Why your parent’s financial plan won’t work for you – Episode 80

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Why your parent’s financial plan won’t work for you – Episode 80

If retirement is a decade or more away, it’s tempting to look at your parents and perhaps grandparents in retirement and figure, well, they seem to be getting along fine, I’ll just have what they’re having. 

But there’s two key factors that have underpinned your parents retirement, that will look vastly different in your retirement – the Age Pension, and a huge increase in wealth due to rising property prices. 

According to the 2015 Intergenerational report “In 2054-55, life expectancy at birth is projected to be 95.1 years for men and 96.6 years for women, compared with 91.5 and 93.6 years today.” 

So we’re living longer. That’s nice. But then add in this from the same report “There will be fewer people of traditional working age compared with the very young and the elderly. This trend is already visible, with the number of people aged between 15 and 64 (traditional working age) for every person aged 65 and over having fallen from 7.3 people in 1974-75 to an estimated 4.5 people today. By 2054-55, this is projected to nearly halve again to 2.7 people.”  

Longer lives and fewer people in the workforce paying taxes to support each retiree, means the future of retirement will necessarily look different from the past. 

The timing of retirement is a good place to start. Retirement at 60 will become increasingly rare as we’re healthy and active into our 70’s.  

Another change is the phase in life known as “empty nesters” has been pushed back. In our grandparent’s era, the kids had moved out by the time they were in their early to mid 40’s. But today it’s very common for couples to still have adult children living in the family home through until mum and dad are in their 50’s. Housing affordability, student debt, and the ability to start a family later in life are all factors that have contributed to this trend, and it’s not likely to reverse. 

Your ability to save tends to be highest once you own your home and the kids have moved out. It’s logical then, that if the empty nester phase of one’s life is pushed back, so too must your retirement.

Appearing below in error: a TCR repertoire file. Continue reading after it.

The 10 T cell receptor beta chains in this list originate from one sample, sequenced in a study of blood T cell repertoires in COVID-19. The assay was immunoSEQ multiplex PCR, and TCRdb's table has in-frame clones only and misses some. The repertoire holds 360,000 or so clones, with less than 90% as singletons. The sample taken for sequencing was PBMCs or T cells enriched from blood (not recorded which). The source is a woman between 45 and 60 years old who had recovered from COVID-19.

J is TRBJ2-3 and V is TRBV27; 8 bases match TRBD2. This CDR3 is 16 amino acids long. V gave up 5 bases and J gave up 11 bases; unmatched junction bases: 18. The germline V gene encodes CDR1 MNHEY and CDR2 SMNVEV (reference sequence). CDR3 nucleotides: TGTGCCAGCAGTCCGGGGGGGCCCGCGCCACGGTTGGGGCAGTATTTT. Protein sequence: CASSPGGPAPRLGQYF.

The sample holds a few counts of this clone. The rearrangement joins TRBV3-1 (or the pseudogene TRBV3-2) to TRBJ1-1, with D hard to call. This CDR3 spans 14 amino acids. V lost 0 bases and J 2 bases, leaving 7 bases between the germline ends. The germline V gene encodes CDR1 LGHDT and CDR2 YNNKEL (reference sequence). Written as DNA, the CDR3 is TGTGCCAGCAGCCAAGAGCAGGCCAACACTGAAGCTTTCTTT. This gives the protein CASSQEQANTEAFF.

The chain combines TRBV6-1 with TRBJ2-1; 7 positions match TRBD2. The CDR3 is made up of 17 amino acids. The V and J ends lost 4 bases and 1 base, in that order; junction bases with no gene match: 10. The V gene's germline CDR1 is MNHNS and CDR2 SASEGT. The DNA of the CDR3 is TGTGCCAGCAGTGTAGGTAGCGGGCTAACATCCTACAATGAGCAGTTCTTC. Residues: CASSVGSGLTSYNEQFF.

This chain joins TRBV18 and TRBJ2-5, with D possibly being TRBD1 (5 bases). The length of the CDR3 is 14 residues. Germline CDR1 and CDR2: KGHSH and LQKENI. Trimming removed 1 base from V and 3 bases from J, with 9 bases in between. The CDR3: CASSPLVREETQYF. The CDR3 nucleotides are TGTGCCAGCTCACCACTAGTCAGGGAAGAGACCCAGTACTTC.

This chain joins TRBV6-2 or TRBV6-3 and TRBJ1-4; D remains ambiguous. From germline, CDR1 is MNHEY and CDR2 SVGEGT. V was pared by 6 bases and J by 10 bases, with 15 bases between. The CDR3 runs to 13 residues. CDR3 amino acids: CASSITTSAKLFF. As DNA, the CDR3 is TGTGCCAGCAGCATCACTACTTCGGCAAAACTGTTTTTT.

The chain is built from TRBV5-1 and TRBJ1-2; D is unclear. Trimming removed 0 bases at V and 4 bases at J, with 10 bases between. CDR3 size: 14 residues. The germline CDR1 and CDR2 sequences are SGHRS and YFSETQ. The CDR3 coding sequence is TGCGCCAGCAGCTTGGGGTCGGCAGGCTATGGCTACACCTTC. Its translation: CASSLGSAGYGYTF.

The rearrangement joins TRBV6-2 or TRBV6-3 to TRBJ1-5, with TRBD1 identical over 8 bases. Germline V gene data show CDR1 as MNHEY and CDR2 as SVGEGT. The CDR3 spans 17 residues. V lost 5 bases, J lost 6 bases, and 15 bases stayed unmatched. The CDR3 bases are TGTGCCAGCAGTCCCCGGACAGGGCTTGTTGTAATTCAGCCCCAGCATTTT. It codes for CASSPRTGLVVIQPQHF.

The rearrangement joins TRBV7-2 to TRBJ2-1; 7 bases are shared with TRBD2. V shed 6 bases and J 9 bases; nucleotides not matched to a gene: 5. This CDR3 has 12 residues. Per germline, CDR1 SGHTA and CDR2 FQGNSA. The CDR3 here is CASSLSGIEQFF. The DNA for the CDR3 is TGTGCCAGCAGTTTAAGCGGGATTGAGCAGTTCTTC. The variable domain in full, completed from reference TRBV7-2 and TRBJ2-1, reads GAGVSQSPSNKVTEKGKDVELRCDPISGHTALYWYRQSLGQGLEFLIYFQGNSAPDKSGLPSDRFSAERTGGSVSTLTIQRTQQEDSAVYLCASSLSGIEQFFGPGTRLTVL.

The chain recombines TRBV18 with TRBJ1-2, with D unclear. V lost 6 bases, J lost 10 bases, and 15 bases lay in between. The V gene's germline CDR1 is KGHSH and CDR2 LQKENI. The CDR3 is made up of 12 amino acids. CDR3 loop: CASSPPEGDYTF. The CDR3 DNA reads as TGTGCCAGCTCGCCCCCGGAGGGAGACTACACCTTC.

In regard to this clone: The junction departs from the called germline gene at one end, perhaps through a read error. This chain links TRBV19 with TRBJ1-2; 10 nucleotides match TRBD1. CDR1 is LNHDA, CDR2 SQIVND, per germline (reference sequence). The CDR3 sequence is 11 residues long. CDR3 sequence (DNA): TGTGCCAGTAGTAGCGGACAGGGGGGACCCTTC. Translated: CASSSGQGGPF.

The significance of the Age Pension in our retirement plans will also look vastly different. As already mentioned, the number of people in the workforce able to support each retiree is shrinking. Finding the tax dollars to pay out as Age Pensions will get increasingly difficult. 

Now fortunately this is not new information. Our superannuation system was put in place specifically to take pressure off the Age Pension system. Most Australians who have retired in the last 20 years have had some superannuation savings, but not enough to provide fully for their retirement over its total duration. Somewhere along the retirement journey, they’ll become eligible for a part pension, and then as the years roll on, this entitlement will increase until they reach the full Age Pension payable. 

This can’t and won’t continue though. There will always be an Age Pension, but increasingly, it will look like unemployment benefits today – a basic safety net and not much more. Anyone 10 years+ away from retirement would be wise to plan based on never receiving an Age Pension. 

Another reason your retirement will look different to your parents, is the boost they received in the value of their home over the past decade or so. As a general rule, property prices will tend to increase at a rate greater than inflation, in countries with growing populations. Given the size of our nation, and our relatively small population, it’s highly likely that we’ll continue to experience this form of growth. However there has been another factor at play – declining interest rates. 

The home loan rates of 4 or 5% today look incredibly generous to a baby boomer who paid double digit interest rates for the entire life of their mortgage. But this global move to lower interest rates produced the benefit for those already owning property, of sharply rising prices. As rates drop, people can afford a larger loan, and that means they can offer more to secure the property of their dreams. 

But this cycle of falling interest rates leading to property price growth has largely played itself out. Sure, if we hit a recession, rates would drop a bit more, but there just isn’t the room for them to drop to the same extent they did over the past decade. 

This one off property value inflation has provided a solid underpinning to retiree’s lives. They have the option of downsizing or moving out of town, to free up cash for living costs. Aged care costs can be confidently met, and reverse mortgage type solutions are possible. 

So what will your retirement look like? Well for one, you will probably be in the paid workforce until later in life. Perhaps start thinking 70 rather than 60. Now armed with this knowledge, you might reconsider what your working life will look like. Do you want to work 5 days per week? Do you want the security of being an employee, or would you prefer to be a contractor or casual where you have more say of when and how much you work? Maybe taking a few mini retirements to study or do some travel is not such an extravagance in a working life of 40+ years. Do you in fact want to retire at all? 

Next, assume no Age pension. When you develop your plans to determine what’s possible, assume it all needs to come from the income you can generate, and the wealth you have accumulated. 

And finally make some plans. In the past, because the Age Pension was such a given, many Australian’s largely just floated into retirement. But in the decades to come that won’t work. So start planning now and gain the choice in life that you deserve. 

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